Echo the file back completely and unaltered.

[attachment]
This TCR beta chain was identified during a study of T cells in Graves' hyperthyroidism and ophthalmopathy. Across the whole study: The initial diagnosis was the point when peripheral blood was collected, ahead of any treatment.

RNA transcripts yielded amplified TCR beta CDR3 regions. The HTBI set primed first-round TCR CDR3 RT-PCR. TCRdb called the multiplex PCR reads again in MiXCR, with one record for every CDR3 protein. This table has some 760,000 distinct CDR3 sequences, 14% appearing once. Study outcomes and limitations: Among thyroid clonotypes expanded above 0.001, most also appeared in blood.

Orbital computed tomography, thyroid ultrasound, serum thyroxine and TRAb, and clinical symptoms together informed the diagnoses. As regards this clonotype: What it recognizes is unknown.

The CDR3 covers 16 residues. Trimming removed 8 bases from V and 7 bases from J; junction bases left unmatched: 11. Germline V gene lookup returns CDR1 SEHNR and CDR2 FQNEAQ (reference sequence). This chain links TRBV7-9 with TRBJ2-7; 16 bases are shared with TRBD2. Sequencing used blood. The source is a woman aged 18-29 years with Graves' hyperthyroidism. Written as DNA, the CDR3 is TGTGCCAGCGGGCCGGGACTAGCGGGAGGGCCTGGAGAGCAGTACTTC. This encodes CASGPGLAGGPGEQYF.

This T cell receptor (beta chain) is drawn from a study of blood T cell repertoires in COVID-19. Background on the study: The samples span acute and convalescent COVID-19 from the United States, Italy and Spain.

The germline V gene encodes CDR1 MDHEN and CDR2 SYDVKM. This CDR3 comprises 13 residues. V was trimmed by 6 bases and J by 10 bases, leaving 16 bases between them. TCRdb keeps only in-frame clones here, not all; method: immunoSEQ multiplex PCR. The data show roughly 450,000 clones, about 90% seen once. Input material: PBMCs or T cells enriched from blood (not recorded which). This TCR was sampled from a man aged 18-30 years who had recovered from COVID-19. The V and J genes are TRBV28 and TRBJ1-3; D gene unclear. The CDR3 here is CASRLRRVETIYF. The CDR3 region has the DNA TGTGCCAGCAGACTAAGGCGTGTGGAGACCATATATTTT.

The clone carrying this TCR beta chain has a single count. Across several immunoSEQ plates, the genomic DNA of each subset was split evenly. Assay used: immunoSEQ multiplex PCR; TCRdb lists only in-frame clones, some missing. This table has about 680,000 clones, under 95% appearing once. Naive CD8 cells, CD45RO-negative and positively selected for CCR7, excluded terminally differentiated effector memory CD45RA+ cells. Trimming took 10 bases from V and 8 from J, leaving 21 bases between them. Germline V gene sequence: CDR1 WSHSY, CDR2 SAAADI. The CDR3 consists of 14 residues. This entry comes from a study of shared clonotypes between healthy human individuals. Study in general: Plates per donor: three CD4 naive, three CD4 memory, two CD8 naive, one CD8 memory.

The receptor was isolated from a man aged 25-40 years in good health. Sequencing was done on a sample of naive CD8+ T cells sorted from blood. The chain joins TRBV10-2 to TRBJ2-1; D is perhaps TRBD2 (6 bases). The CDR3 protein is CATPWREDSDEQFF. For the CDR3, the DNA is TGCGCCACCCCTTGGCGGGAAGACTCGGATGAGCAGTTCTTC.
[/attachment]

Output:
This TCR beta chain was identified during a study of T cells in Graves' hyperthyroidism and ophthalmopathy. Across the whole study: The initial diagnosis was the point when peripheral blood was collected, ahead of any treatment.

RNA transcripts yielded amplified TCR beta CDR3 regions. The HTBI set primed first-round TCR CDR3 RT-PCR. TCRdb called the multiplex PCR reads again in MiXCR, with one record for every CDR3 protein. This table has some 760,000 distinct CDR3 sequences, 14% appearing once. Study outcomes and limitations: Among thyroid clonotypes expanded above 0.001, most also appeared in blood.

Orbital computed tomography, thyroid ultrasound, serum thyroxine and TRAb, and clinical symptoms together informed the diagnoses. As regards this clonotype: What it recognizes is unknown.

The CDR3 covers 16 residues. Trimming removed 8 bases from V and 7 bases from J; junction bases left unmatched: 11. Germline V gene lookup returns CDR1 SEHNR and CDR2 FQNEAQ (reference sequence). This chain links TRBV7-9 with TRBJ2-7; 16 bases are shared with TRBD2. Sequencing used blood. The source is a woman aged 18-29 years with Graves' hyperthyroidism. Written as DNA, the CDR3 is TGTGCCAGCGGGCCGGGACTAGCGGGAGGGCCTGGAGAGCAGTACTTC. This encodes CASGPGLAGGPGEQYF.

This T cell receptor (beta chain) is drawn from a study of blood T cell repertoires in COVID-19. Background on the study: The samples span acute and convalescent COVID-19 from the United States, Italy and Spain.

The germline V gene encodes CDR1 MDHEN and CDR2 SYDVKM. This CDR3 comprises 13 residues. V was trimmed by 6 bases and J by 10 bases, leaving 16 bases between them. TCRdb keeps only in-frame clones here, not all; method: immunoSEQ multiplex PCR. The data show roughly 450,000 clones, about 90% seen once. Input material: PBMCs or T cells enriched from blood (not recorded which). This TCR was sampled from a man aged 18-30 years who had recovered from COVID-19. The V and J genes are TRBV28 and TRBJ1-3; D gene unclear. The CDR3 here is CASRLRRVETIYF. The CDR3 region has the DNA TGTGCCAGCAGACTAAGGCGTGTGGAGACCATATATTTT.

The clone carrying this TCR beta chain has a single count. Across several immunoSEQ plates, the genomic DNA of each subset was split evenly. Assay used: immunoSEQ multiplex PCR; TCRdb lists only in-frame clones, some missing. This table has about 680,000 clones, under 95% appearing once. Naive CD8 cells, CD45RO-negative and positively selected for CCR7, excluded terminally differentiated effector memory CD45RA+ cells. Trimming took 10 bases from V and 8 from J, leaving 21 bases between them. Germline V gene sequence: CDR1 WSHSY, CDR2 SAAADI. The CDR3 consists of 14 residues. This entry comes from a study of shared clonotypes between healthy human individuals. Study in general: Plates per donor: three CD4 naive, three CD4 memory, two CD8 naive, one CD8 memory.

The receptor was isolated from a man aged 25-40 years in good health. Sequencing was done on a sample of naive CD8+ T cells sorted from blood. The chain joins TRBV10-2 to TRBJ2-1; D is perhaps TRBD2 (6 bases). The CDR3 protein is CATPWREDSDEQFF. For the CDR3, the DNA is TGCGCCACCCCTTGGCGGGAAGACTCGGATGAGCAGTTCTTC.